How Uber thinks locally to expand globally209 views
by Sophie Loras
Asia Pacific’s diverse markets mean a localization strategy is an imperative part of Uber’s marketing and expansion plans for the region.
Localization is a key ingredient of Uber’s Asia Pacific (APAC) marketing strategy as it battles to stay ahead of regional competition, a company executive has told delegates at ClickZ Live Singapore.
Western technology giants that have failed in the region previously have often implemented Western business models, instead of thinking and hiring locally, said Vidit Agrawal, Uber’s Singapore-based strategic finance manager for APAC.
“Asia is a very interesting market for us and it’s amazing that a lot of people don’t understand that this is a massive continent,” said Agrawal. “The APAC region has so many different countries, so many different cultures, each country is different, laws are different, the media is different, the people are different and the requirements are different… so we customize our product and then customize our marketing to the needs of each city,” he said.
Competition is particularly fierce in the China market, where Uber has a prescence in 18 cities.
Earlier this year, two of China’s biggest technology competitors, Tencent and Alibaba, joined forces in a US$6 billion merger forming Didi Kuaidi, to counter Uber’s move into the country. As a result, China has an enormous amount of money in the online taxi-hailing market, as everyone tries to recruit new users.
To counter this competition, Uber segments users into groups, such as the 18-35 user group, the large expatriate group in Shanghai, cities beyond tier-one and tier-two, and localizes strategies for each one. “It’s not just marketing to China. It’s marketing to a city. You break it down to a city.”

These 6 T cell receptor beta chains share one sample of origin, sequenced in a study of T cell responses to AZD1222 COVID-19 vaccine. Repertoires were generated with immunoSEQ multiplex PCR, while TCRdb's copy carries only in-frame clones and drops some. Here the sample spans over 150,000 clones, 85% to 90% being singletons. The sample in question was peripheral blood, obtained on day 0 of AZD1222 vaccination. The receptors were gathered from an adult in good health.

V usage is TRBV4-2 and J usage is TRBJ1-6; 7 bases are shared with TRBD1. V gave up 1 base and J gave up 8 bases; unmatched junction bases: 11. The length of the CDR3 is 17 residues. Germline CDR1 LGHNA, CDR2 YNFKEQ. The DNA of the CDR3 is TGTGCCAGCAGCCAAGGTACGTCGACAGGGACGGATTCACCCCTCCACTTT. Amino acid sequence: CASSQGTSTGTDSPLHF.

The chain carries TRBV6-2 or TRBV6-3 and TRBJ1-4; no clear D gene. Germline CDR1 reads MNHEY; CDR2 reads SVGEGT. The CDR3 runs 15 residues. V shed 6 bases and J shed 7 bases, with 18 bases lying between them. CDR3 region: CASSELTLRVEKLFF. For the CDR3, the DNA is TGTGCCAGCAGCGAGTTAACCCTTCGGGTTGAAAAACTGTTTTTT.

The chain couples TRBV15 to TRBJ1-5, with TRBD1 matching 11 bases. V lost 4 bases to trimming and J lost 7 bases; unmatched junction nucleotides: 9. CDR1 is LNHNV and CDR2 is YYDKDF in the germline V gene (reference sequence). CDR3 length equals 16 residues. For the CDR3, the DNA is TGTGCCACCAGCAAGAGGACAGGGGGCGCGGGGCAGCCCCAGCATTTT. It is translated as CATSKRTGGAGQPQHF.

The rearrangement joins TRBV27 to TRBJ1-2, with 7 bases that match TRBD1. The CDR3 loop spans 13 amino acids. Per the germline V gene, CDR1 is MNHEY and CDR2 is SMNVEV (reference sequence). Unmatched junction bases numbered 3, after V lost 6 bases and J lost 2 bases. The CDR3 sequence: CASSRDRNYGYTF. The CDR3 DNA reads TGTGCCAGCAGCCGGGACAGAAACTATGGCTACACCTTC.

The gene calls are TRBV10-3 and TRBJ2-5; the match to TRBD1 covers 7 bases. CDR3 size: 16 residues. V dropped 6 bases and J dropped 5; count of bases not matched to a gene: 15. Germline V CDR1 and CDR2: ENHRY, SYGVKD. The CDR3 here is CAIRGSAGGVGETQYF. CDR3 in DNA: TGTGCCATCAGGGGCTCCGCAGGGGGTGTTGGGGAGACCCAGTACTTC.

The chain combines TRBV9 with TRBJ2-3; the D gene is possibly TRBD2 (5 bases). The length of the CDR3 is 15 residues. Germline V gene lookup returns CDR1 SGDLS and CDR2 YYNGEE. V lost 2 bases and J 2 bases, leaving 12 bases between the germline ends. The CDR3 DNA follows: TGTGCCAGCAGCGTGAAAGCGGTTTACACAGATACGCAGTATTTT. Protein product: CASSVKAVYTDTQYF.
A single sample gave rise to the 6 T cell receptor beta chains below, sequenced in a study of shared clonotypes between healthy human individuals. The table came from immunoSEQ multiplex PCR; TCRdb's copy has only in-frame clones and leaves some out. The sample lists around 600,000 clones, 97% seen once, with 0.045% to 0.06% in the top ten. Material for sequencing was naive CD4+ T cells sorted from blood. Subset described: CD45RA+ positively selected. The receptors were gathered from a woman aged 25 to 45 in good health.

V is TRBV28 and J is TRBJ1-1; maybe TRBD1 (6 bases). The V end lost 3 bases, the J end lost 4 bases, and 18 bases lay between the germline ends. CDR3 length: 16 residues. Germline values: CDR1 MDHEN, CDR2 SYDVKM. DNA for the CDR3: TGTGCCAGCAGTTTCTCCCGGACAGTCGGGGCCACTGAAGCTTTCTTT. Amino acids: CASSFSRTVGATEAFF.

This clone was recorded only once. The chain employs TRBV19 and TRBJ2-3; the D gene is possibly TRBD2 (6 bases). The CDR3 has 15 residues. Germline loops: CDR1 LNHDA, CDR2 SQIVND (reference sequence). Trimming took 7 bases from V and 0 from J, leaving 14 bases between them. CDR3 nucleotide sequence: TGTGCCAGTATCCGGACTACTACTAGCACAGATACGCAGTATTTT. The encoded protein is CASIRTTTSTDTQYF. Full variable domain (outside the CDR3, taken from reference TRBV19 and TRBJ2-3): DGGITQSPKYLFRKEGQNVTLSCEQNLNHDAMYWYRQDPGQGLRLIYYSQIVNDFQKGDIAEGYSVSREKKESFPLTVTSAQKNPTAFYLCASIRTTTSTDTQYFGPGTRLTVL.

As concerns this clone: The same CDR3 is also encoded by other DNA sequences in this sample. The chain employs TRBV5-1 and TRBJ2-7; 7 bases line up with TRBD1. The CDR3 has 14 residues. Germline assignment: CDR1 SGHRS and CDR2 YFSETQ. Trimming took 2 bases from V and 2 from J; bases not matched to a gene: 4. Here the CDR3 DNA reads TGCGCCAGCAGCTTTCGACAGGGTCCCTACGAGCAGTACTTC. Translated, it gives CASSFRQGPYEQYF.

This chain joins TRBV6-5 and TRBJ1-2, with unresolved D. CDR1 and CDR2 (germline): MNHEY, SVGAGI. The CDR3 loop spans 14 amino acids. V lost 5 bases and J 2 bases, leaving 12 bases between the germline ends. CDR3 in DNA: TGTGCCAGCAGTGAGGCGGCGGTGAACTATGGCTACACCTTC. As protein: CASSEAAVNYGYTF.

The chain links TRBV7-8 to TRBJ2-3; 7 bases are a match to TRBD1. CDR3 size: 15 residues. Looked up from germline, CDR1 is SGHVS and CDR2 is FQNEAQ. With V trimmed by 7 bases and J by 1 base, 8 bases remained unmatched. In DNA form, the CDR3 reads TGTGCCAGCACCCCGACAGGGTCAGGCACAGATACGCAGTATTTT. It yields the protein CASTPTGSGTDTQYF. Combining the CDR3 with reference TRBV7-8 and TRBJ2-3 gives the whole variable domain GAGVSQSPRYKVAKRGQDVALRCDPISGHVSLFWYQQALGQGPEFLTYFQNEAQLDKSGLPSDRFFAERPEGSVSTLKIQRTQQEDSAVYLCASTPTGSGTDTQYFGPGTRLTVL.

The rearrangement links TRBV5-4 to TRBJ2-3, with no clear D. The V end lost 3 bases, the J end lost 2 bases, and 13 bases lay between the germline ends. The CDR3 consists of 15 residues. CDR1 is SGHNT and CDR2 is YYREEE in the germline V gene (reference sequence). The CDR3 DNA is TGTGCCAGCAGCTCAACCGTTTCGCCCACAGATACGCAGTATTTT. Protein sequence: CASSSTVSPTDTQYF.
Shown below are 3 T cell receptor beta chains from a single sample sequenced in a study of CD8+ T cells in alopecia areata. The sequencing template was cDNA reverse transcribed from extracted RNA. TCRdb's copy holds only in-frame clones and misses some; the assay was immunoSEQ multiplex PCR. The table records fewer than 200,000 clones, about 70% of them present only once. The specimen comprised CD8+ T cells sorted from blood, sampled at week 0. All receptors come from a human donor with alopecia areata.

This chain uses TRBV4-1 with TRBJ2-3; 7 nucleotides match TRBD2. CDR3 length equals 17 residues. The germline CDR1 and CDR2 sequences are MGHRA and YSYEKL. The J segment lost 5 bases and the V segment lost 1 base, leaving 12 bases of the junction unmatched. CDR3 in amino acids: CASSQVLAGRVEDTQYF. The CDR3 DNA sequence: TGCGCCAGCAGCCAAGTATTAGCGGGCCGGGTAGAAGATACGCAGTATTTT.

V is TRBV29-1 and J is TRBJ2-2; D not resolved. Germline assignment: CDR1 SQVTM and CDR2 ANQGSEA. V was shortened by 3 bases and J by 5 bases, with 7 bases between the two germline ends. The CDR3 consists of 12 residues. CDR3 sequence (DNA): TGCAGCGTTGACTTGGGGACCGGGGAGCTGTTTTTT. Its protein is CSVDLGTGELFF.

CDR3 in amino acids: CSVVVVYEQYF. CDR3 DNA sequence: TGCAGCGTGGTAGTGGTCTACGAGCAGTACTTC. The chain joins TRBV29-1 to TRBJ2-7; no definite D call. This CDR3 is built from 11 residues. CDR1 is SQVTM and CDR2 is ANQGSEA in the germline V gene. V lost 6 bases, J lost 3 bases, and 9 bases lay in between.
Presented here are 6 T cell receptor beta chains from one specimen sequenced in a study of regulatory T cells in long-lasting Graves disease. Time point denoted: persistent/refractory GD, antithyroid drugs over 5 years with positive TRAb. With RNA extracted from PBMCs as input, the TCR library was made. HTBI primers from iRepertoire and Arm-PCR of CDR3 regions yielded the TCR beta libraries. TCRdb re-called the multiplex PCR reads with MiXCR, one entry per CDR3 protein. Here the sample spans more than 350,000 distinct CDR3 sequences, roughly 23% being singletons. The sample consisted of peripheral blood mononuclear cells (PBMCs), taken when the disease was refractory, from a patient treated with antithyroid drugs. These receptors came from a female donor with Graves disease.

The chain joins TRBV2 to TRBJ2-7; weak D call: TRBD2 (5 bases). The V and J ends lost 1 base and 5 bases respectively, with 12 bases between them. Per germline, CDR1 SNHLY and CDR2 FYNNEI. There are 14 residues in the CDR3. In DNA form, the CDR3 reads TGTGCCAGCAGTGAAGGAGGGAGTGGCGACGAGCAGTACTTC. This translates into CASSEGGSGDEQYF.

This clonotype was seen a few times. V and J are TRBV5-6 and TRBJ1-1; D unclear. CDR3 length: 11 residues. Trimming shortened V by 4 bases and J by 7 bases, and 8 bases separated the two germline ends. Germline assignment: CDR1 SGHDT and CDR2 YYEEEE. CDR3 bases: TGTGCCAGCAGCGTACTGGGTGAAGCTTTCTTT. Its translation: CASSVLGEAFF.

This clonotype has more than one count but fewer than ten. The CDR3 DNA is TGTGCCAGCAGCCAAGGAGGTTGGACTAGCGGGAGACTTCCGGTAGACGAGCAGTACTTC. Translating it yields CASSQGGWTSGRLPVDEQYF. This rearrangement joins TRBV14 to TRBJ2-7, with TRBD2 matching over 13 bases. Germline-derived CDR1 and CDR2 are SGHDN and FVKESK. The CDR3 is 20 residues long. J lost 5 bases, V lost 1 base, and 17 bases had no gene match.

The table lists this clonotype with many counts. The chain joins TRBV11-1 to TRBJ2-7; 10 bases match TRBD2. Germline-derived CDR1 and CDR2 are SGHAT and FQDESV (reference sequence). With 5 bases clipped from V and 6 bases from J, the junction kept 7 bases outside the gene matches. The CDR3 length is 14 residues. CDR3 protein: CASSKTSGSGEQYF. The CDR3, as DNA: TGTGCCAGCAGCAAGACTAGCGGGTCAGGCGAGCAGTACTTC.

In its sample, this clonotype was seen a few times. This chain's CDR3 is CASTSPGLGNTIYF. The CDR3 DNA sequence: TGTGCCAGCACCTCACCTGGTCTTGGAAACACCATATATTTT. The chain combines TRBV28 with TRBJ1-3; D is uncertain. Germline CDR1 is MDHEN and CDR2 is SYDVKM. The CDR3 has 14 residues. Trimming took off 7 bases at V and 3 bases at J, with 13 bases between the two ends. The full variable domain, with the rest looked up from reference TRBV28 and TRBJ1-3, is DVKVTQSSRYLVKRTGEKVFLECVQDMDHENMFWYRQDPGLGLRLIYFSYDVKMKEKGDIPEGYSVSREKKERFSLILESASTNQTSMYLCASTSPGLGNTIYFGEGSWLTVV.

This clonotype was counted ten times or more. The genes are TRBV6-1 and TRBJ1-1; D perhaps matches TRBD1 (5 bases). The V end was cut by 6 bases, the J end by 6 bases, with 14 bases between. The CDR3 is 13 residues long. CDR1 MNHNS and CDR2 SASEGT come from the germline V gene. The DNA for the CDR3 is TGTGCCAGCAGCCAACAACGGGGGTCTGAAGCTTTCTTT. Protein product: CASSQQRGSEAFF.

A partnership with Chinese search engine giant Baidu also gives Uber access to a network of apps and websites but it remains limited by Tencent’s blocking of its WeChat account – China’s most popular social app.
Here, Agrawal outlines the five ways Uber has developed its marketing strategy for the APAC region:
1. Brand your product
An important lesson is to brand your product and tell your story, said Agrawal.
“As a company, when we started we probably weren’t that great at telling our story and even before we started telling it, the media jumped onto us and there was a lot of negative stuff,” he said. Now, five years on, with exponential growth into 63 countries, across more than 300 cities, (around 20 percent of them in APAC), it has become increasingly important for Uber to tell that story.
Part of that is having a more open strategy to engage media. Uber has also taken a lead from Apple’s Steve Jobs: to keep it simple.
“What is Uber? Uber is a very simple app, that’s all we are, that connects a rider – which is you, to a driver partner. You request a driver, you take the ride, and you pay the driver.”
2. Sex is in the product, not the marketing
Without the right products, a business will fail, said Agrawal. That means giving clients choice. Uber invests heavily in technology as a way to maintain its competitive edge.
UberPOOL, for example, has been launched in several global markets, including most recently, Bangalore. The car-pooling service means cheaper fares for passengers and, in theory, less congested roads.
Then there are autonomous cars. “This technology is coming, and it’s coming fast and as a company we realized how important it is to be ahead of technology,” said Agrawal.
Innovation doesn’t stop at cars. The business has launched UberBOATS in Istanbul and earlier this year, UberCHOPPER in Shanghai.
Beyond transport, Uber is testing food and other delivery services.
“These are very tough markets and I don’t think any start up in the world has nailed the food delivery business,” said Agrawal. “But for us, because we have the network, because we have the bandwidth to do it, we can test these products, we can make mistakes and we can learn.”
Localization begins with hiring local people, said Agrawal. “We understand that India is a market which requires its own people, you need to think like an Indian. And it’s the same for China. Being local is very important and as a company we understand and respect that,” he said.